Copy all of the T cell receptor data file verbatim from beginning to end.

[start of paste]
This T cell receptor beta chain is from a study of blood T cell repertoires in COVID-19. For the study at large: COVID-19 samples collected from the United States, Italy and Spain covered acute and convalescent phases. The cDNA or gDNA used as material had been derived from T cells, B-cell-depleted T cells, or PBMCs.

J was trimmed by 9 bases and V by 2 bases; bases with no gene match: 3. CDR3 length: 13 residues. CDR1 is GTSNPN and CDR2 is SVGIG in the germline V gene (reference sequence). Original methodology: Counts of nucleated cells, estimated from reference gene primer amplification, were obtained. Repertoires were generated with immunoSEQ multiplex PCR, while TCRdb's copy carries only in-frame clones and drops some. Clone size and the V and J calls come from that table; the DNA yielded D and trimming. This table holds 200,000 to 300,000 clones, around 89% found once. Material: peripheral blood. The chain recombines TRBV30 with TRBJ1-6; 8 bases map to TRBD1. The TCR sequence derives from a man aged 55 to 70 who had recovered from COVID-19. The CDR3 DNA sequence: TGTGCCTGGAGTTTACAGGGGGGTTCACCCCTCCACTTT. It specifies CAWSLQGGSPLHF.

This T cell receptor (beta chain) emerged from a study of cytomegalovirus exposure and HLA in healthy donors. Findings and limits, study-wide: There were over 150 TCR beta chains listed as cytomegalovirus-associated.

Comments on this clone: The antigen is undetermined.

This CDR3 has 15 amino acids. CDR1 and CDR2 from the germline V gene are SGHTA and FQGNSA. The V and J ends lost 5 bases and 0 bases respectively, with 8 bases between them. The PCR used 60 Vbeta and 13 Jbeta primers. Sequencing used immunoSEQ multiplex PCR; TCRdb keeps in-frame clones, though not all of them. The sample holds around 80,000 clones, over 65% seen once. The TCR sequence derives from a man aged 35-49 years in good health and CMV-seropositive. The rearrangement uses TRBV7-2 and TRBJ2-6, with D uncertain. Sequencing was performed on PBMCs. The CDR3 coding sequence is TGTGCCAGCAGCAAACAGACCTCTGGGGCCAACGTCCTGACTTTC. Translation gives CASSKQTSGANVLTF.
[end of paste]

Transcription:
This T cell receptor beta chain is from a study of blood T cell repertoires in COVID-19. For the study at large: COVID-19 samples collected from the United States, Italy and Spain covered acute and convalescent phases. The cDNA or gDNA used as material had been derived from T cells, B-cell-depleted T cells, or PBMCs.

J was trimmed by 9 bases and V by 2 bases; bases with no gene match: 3. CDR3 length: 13 residues. CDR1 is GTSNPN and CDR2 is SVGIG in the germline V gene (reference sequence). Original methodology: Counts of nucleated cells, estimated from reference gene primer amplification, were obtained. Repertoires were generated with immunoSEQ multiplex PCR, while TCRdb's copy carries only in-frame clones and drops some. Clone size and the V and J calls come from that table; the DNA yielded D and trimming. This table holds 200,000 to 300,000 clones, around 89% found once. Material: peripheral blood. The chain recombines TRBV30 with TRBJ1-6; 8 bases map to TRBD1. The TCR sequence derives from a man aged 55 to 70 who had recovered from COVID-19. The CDR3 DNA sequence: TGTGCCTGGAGTTTACAGGGGGGTTCACCCCTCCACTTT. It specifies CAWSLQGGSPLHF.

This T cell receptor (beta chain) emerged from a study of cytomegalovirus exposure and HLA in healthy donors. Findings and limits, study-wide: There were over 150 TCR beta chains listed as cytomegalovirus-associated.

Comments on this clone: The antigen is undetermined.

This CDR3 has 15 amino acids. CDR1 and CDR2 from the germline V gene are SGHTA and FQGNSA. The V and J ends lost 5 bases and 0 bases respectively, with 8 bases between them. The PCR used 60 Vbeta and 13 Jbeta primers. Sequencing used immunoSEQ multiplex PCR; TCRdb keeps in-frame clones, though not all of them. The sample holds around 80,000 clones, over 65% seen once. The TCR sequence derives from a man aged 35-49 years in good health and CMV-seropositive. The rearrangement uses TRBV7-2 and TRBJ2-6, with D uncertain. Sequencing was performed on PBMCs. The CDR3 coding sequence is TGTGCCAGCAGCAAACAGACCTCTGGGGCCAACGTCCTGACTTTC. Translation gives CASSKQTSGANVLTF.